The prevalence of DM in Pakistan is reported as high as 10% among adults with an equal number of people suffering from glucose intolerance. , According to WHO estimates, Pakistan is currently eighth in the prevalence of DM and will become fourth by the year 2025 with over 15 million individuals.  Since the prevalence of diabetes in Pakistan is high, it would be important to study pulmonary functions in this population. The present study was, therefore, undertaken to investigate pulmonary functions in Pakistani patients with DM.
| Materials and Methods|| |
This study was conducted in the Department of Medicine, Aga Khan University Hospital (AKUH), Karachi, Pakistan, during January to July 2004. One hundred twenty-eight subjects (>30 years) who were never-smokers and had no acute or chronic pulmonary disease were recruited. Sixty-four of these subjects had DM and 64 were healthy matched controls. The patients with DM were selected from the outpatient department of AKUH. Healthy matched controls were selected from the Executive Clinic of AKUH. They were non-smokers, non-diabetics, and had no history of any acute or chronic lung disease and they came for their routine check ups.
The detailed history and physical examination was carried out by a specialist physician. All patients having any acute or chronic pulmonary disease, and smokers (defined as smoking of any number of cigarettes) were excluded. Informed consent was taken from all subjects.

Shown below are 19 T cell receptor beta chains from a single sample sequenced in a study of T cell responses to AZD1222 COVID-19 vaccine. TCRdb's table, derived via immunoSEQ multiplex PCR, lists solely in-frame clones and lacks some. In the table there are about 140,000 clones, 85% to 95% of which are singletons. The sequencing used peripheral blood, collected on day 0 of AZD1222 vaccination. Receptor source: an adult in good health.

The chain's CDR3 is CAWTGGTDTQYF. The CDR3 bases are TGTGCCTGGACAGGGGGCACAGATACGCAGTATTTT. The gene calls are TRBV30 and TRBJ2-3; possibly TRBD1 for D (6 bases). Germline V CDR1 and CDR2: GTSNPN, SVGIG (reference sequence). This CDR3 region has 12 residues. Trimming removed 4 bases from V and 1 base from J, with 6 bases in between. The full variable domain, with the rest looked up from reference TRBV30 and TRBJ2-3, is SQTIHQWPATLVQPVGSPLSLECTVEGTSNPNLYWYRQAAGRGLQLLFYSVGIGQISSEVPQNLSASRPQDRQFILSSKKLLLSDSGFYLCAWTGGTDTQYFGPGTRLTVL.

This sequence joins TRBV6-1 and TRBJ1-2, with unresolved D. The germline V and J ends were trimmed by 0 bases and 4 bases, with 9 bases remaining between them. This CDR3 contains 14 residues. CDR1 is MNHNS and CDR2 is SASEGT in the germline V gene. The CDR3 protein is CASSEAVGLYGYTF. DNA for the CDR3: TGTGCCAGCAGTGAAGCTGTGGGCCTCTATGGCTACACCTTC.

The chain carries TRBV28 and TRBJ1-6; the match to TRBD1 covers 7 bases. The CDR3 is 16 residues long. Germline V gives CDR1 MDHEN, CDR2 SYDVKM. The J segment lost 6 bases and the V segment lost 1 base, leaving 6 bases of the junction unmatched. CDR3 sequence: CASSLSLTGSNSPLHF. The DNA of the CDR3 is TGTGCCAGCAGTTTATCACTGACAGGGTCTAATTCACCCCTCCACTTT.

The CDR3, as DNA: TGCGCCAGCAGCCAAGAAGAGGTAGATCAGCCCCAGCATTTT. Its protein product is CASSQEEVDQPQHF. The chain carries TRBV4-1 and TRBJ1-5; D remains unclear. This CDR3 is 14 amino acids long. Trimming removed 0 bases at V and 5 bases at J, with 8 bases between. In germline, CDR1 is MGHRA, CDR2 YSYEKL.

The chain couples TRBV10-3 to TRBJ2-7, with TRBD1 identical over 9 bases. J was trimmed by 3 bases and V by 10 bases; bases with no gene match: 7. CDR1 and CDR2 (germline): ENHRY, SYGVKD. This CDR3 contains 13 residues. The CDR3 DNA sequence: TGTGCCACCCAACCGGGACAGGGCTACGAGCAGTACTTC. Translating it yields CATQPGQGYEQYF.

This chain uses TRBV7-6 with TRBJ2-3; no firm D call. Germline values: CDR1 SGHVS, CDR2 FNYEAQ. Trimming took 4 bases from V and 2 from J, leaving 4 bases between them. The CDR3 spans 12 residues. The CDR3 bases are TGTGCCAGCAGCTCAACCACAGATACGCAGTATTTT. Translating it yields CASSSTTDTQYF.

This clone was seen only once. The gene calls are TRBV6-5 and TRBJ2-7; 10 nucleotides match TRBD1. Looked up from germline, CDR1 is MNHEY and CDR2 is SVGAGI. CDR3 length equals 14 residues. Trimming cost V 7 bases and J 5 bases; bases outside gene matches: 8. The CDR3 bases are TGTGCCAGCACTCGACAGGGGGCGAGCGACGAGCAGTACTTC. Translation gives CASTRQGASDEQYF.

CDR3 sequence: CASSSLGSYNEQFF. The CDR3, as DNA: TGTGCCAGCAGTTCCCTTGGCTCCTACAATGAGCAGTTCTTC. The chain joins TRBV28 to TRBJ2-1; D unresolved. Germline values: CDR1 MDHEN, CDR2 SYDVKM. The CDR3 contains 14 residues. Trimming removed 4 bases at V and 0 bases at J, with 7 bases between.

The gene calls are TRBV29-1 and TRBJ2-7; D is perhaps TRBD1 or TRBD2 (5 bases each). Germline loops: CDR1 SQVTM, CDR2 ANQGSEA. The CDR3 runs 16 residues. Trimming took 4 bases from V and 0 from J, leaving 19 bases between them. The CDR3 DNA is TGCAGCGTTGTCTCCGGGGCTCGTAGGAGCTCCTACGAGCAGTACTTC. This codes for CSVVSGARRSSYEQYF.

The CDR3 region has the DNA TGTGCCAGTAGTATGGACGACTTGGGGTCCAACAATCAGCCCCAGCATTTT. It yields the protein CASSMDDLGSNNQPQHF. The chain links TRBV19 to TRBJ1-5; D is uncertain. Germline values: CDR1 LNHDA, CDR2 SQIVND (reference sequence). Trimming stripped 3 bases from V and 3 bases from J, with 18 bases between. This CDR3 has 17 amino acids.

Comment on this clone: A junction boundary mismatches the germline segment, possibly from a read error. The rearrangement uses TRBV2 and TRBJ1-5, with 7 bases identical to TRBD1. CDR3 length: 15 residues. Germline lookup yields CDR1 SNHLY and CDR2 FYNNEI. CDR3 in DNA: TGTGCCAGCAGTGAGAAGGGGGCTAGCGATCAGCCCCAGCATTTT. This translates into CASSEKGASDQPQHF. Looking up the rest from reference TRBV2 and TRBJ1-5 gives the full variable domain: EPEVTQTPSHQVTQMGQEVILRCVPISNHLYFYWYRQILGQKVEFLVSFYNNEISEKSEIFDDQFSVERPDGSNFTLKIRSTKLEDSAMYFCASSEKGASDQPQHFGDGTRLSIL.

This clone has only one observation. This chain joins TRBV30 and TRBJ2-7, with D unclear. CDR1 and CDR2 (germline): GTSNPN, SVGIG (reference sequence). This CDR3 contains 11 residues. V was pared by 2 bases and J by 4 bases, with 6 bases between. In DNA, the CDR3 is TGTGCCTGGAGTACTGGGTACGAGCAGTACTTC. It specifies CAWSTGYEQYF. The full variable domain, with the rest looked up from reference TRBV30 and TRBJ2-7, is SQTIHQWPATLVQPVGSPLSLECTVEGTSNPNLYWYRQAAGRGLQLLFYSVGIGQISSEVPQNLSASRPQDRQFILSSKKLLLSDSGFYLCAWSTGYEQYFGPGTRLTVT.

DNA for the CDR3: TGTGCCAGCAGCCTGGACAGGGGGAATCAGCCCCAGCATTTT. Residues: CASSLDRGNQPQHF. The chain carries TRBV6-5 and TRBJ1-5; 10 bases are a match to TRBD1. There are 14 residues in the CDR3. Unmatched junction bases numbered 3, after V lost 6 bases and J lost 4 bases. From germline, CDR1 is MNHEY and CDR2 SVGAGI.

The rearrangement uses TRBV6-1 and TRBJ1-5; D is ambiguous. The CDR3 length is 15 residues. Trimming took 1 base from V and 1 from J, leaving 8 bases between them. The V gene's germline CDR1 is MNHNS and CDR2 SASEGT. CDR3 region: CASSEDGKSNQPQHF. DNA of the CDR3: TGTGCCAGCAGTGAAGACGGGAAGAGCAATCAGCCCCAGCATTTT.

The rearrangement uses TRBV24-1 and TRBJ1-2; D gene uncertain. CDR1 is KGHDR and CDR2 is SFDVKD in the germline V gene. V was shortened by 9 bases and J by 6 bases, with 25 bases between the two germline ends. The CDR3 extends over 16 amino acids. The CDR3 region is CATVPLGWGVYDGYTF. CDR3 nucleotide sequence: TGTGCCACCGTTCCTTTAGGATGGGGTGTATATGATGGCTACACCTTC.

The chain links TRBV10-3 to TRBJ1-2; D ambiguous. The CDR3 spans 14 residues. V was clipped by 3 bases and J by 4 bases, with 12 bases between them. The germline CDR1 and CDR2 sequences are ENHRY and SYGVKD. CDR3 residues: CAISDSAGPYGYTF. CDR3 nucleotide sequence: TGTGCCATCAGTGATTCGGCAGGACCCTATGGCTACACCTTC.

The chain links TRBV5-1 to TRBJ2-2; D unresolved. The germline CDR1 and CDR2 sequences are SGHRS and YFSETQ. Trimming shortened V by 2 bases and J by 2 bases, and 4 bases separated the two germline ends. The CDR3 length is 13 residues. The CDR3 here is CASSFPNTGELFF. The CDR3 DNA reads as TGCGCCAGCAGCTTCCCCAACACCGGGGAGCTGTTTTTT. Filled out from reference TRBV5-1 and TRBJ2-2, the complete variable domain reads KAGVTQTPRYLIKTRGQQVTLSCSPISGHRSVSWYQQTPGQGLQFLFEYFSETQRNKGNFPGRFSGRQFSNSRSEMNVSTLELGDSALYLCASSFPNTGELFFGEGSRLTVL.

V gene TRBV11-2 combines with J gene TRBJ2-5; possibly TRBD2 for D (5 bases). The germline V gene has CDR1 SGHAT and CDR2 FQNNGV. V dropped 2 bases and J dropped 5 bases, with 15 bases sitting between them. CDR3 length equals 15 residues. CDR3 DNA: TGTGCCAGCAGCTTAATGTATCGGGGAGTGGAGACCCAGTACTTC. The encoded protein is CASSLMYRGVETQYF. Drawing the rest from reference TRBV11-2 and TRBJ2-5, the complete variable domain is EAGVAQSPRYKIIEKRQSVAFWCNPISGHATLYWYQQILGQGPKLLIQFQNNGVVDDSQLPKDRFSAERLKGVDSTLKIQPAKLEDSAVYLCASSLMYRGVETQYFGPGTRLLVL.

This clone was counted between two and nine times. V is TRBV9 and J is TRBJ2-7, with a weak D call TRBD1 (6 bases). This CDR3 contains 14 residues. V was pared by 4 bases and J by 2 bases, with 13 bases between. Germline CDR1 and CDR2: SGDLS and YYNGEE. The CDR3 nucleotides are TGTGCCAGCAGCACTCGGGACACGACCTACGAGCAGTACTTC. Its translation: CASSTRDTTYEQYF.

The study was approved by Institutional Review Board (IRB) of Aga khan University.
Anthropometric measurements and biochemical profile
Standing height and weight of the patient were measured and body mass index (BMI) was calculated. Fasting and random blood sugars and fasting lipid profile were checked.
Pulmonary function test
Pulmonary functions including forced vital capacity (FVC), forced expired volume in one second (FEV 1 ), FEV 1 /FVC ratio, slow vital capacity (SVC), and peak expiratory flow rate (PEFR) were measured by spirometer MedGraphics Profiler (pulmonary diagnostic system by Medical Graphic Corporation, USA) according to the American Thoracic Society (ATS) criteria. 
Spirometry was performed before and 15 min after inhalation of 0.2 mg salbutamol inhaler (Made by GlaxoSmithKline, Pakistan) at room temperature ranged from 19°C to 24°C, with a mean of 22±0.5. The subject breathed in from room air and then exhaled into the spirometer. The wedge opened as air was blown into the spirometer, and a marker moved accordingly along a sheet of paper for 6 seconds. The spirometer was computerized and printed the FEV 1 and FVC values after the forced expiration had been performed. There was no time lag between the onset of forced expiration and the onset of timing for FEV 1 . No extrapolation was performed. Best of three satisfactory readings was taken for the analysis. Highest value for FVC and the highest value for FEV 1 were used in the ratio FEV 1 / FVC. The variables were reported in absolute volume as well as the percent predicted based on the regression equations.